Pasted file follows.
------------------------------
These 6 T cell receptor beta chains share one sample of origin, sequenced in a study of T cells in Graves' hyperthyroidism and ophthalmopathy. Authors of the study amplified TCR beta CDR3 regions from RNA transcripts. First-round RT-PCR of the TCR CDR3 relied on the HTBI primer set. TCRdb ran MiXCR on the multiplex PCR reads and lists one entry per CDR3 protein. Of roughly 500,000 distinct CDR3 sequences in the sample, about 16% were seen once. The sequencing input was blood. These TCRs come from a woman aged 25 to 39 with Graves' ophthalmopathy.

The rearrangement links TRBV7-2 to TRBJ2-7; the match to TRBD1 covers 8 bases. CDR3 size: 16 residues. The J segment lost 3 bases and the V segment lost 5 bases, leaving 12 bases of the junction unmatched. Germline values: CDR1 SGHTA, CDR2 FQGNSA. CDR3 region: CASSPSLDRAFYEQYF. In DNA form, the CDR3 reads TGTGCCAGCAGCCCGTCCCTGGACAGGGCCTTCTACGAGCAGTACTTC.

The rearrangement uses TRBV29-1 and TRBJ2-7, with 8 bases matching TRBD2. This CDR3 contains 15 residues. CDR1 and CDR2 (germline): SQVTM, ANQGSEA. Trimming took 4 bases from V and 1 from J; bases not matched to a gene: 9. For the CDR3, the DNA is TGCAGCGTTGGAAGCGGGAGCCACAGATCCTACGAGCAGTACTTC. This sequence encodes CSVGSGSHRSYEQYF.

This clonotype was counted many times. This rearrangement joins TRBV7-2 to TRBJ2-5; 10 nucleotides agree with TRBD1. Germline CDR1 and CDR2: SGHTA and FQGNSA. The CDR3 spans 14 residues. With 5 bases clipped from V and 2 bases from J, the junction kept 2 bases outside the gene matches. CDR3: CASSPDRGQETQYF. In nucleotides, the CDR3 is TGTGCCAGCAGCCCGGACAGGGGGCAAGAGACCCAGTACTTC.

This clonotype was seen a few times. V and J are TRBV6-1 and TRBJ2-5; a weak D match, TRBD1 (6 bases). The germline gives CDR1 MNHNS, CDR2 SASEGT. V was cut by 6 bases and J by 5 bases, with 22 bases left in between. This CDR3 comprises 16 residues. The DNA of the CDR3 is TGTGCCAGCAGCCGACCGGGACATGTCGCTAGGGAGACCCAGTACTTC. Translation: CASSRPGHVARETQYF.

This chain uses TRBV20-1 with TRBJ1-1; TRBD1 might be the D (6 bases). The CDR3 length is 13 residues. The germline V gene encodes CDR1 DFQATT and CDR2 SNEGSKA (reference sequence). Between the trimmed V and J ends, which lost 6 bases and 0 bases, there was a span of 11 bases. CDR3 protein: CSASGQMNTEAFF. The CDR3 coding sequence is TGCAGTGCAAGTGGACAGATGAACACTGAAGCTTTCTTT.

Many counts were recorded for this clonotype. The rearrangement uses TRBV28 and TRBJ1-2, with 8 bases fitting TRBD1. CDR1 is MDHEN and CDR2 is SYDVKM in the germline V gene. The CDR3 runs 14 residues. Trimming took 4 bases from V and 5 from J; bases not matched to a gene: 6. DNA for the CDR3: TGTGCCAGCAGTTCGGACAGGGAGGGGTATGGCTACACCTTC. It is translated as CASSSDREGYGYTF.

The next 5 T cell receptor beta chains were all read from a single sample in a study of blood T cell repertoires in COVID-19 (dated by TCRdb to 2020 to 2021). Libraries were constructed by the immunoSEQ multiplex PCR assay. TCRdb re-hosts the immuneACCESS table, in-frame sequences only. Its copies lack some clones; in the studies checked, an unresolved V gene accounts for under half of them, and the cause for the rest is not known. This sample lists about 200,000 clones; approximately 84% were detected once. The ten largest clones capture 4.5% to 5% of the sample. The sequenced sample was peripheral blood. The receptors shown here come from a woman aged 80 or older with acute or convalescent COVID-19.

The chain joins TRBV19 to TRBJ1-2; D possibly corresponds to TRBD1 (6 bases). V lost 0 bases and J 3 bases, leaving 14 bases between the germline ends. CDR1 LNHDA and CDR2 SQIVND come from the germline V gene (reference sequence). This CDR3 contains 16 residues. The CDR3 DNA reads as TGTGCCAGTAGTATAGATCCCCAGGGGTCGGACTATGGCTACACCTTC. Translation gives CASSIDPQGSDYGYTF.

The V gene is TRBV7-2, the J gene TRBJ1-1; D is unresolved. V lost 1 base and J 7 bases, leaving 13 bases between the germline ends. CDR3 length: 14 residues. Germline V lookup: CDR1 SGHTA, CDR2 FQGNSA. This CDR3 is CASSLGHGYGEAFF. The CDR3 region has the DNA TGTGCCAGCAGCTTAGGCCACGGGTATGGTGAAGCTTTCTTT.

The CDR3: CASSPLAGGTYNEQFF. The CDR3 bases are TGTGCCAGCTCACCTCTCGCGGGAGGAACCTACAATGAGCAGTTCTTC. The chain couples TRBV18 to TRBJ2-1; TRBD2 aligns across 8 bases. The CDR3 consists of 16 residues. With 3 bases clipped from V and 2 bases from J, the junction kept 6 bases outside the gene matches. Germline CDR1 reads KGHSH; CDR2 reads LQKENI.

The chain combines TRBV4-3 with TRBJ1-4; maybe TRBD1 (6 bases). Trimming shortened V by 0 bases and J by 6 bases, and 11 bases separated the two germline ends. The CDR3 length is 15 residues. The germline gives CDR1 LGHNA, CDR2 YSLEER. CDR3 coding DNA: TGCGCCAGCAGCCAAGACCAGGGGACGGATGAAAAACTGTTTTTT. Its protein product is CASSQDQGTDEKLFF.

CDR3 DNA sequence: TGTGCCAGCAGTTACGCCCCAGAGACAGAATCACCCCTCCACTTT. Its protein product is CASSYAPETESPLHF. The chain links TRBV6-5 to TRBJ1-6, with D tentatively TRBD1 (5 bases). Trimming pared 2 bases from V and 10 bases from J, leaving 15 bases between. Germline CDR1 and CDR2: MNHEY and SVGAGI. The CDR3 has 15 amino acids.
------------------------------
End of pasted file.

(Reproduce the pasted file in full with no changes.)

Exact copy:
These 6 T cell receptor beta chains share one sample of origin, sequenced in a study of T cells in Graves' hyperthyroidism and ophthalmopathy. Authors of the study amplified TCR beta CDR3 regions from RNA transcripts. First-round RT-PCR of the TCR CDR3 relied on the HTBI primer set. TCRdb ran MiXCR on the multiplex PCR reads and lists one entry per CDR3 protein. Of roughly 500,000 distinct CDR3 sequences in the sample, about 16% were seen once. The sequencing input was blood. These TCRs come from a woman aged 25 to 39 with Graves' ophthalmopathy.

The rearrangement links TRBV7-2 to TRBJ2-7; the match to TRBD1 covers 8 bases. CDR3 size: 16 residues. The J segment lost 3 bases and the V segment lost 5 bases, leaving 12 bases of the junction unmatched. Germline values: CDR1 SGHTA, CDR2 FQGNSA. CDR3 region: CASSPSLDRAFYEQYF. In DNA form, the CDR3 reads TGTGCCAGCAGCCCGTCCCTGGACAGGGCCTTCTACGAGCAGTACTTC.

The rearrangement uses TRBV29-1 and TRBJ2-7, with 8 bases matching TRBD2. This CDR3 contains 15 residues. CDR1 and CDR2 (germline): SQVTM, ANQGSEA. Trimming took 4 bases from V and 1 from J; bases not matched to a gene: 9. For the CDR3, the DNA is TGCAGCGTTGGAAGCGGGAGCCACAGATCCTACGAGCAGTACTTC. This sequence encodes CSVGSGSHRSYEQYF.

This clonotype was counted many times. This rearrangement joins TRBV7-2 to TRBJ2-5; 10 nucleotides agree with TRBD1. Germline CDR1 and CDR2: SGHTA and FQGNSA. The CDR3 spans 14 residues. With 5 bases clipped from V and 2 bases from J, the junction kept 2 bases outside the gene matches. CDR3: CASSPDRGQETQYF. In nucleotides, the CDR3 is TGTGCCAGCAGCCCGGACAGGGGGCAAGAGACCCAGTACTTC.

This clonotype was seen a few times. V and J are TRBV6-1 and TRBJ2-5; a weak D match, TRBD1 (6 bases). The germline gives CDR1 MNHNS, CDR2 SASEGT. V was cut by 6 bases and J by 5 bases, with 22 bases left in between. This CDR3 comprises 16 residues. The DNA of the CDR3 is TGTGCCAGCAGCCGACCGGGACATGTCGCTAGGGAGACCCAGTACTTC. Translation: CASSRPGHVARETQYF.

This chain uses TRBV20-1 with TRBJ1-1; TRBD1 might be the D (6 bases). The CDR3 length is 13 residues. The germline V gene encodes CDR1 DFQATT and CDR2 SNEGSKA (reference sequence). Between the trimmed V and J ends, which lost 6 bases and 0 bases, there was a span of 11 bases. CDR3 protein: CSASGQMNTEAFF. The CDR3 coding sequence is TGCAGTGCAAGTGGACAGATGAACACTGAAGCTTTCTTT.

Many counts were recorded for this clonotype. The rearrangement uses TRBV28 and TRBJ1-2, with 8 bases fitting TRBD1. CDR1 is MDHEN and CDR2 is SYDVKM in the germline V gene. The CDR3 runs 14 residues. Trimming took 4 bases from V and 5 from J; bases not matched to a gene: 6. DNA for the CDR3: TGTGCCAGCAGTTCGGACAGGGAGGGGTATGGCTACACCTTC. It is translated as CASSSDREGYGYTF.

The next 5 T cell receptor beta chains were all read from a single sample in a study of blood T cell repertoires in COVID-19 (dated by TCRdb to 2020 to 2021). Libraries were constructed by the immunoSEQ multiplex PCR assay. TCRdb re-hosts the immuneACCESS table, in-frame sequences only. Its copies lack some clones; in the studies checked, an unresolved V gene accounts for under half of them, and the cause for the rest is not known. This sample lists about 200,000 clones; approximately 84% were detected once. The ten largest clones capture 4.5% to 5% of the sample. The sequenced sample was peripheral blood. The receptors shown here come from a woman aged 80 or older with acute or convalescent COVID-19.

The chain joins TRBV19 to TRBJ1-2; D possibly corresponds to TRBD1 (6 bases). V lost 0 bases and J 3 bases, leaving 14 bases between the germline ends. CDR1 LNHDA and CDR2 SQIVND come from the germline V gene (reference sequence). This CDR3 contains 16 residues. The CDR3 DNA reads as TGTGCCAGTAGTATAGATCCCCAGGGGTCGGACTATGGCTACACCTTC. Translation gives CASSIDPQGSDYGYTF.

The V gene is TRBV7-2, the J gene TRBJ1-1; D is unresolved. V lost 1 base and J 7 bases, leaving 13 bases between the germline ends. CDR3 length: 14 residues. Germline V lookup: CDR1 SGHTA, CDR2 FQGNSA. This CDR3 is CASSLGHGYGEAFF. The CDR3 region has the DNA TGTGCCAGCAGCTTAGGCCACGGGTATGGTGAAGCTTTCTTT.

The CDR3: CASSPLAGGTYNEQFF. The CDR3 bases are TGTGCCAGCTCACCTCTCGCGGGAGGAACCTACAATGAGCAGTTCTTC. The chain couples TRBV18 to TRBJ2-1; TRBD2 aligns across 8 bases. The CDR3 consists of 16 residues. With 3 bases clipped from V and 2 bases from J, the junction kept 6 bases outside the gene matches. Germline CDR1 reads KGHSH; CDR2 reads LQKENI.

The chain combines TRBV4-3 with TRBJ1-4; maybe TRBD1 (6 bases). Trimming shortened V by 0 bases and J by 6 bases, and 11 bases separated the two germline ends. The CDR3 length is 15 residues. The germline gives CDR1 LGHNA, CDR2 YSLEER. CDR3 coding DNA: TGCGCCAGCAGCCAAGACCAGGGGACGGATGAAAAACTGTTTTTT. Its protein product is CASSQDQGTDEKLFF.

CDR3 DNA sequence: TGTGCCAGCAGTTACGCCCCAGAGACAGAATCACCCCTCCACTTT. Its protein product is CASSYAPETESPLHF. The chain links TRBV6-5 to TRBJ1-6, with D tentatively TRBD1 (5 bases). Trimming pared 2 bases from V and 10 bases from J, leaving 15 bases between. Germline CDR1 and CDR2: MNHEY and SVGAGI. The CDR3 has 15 amino acids.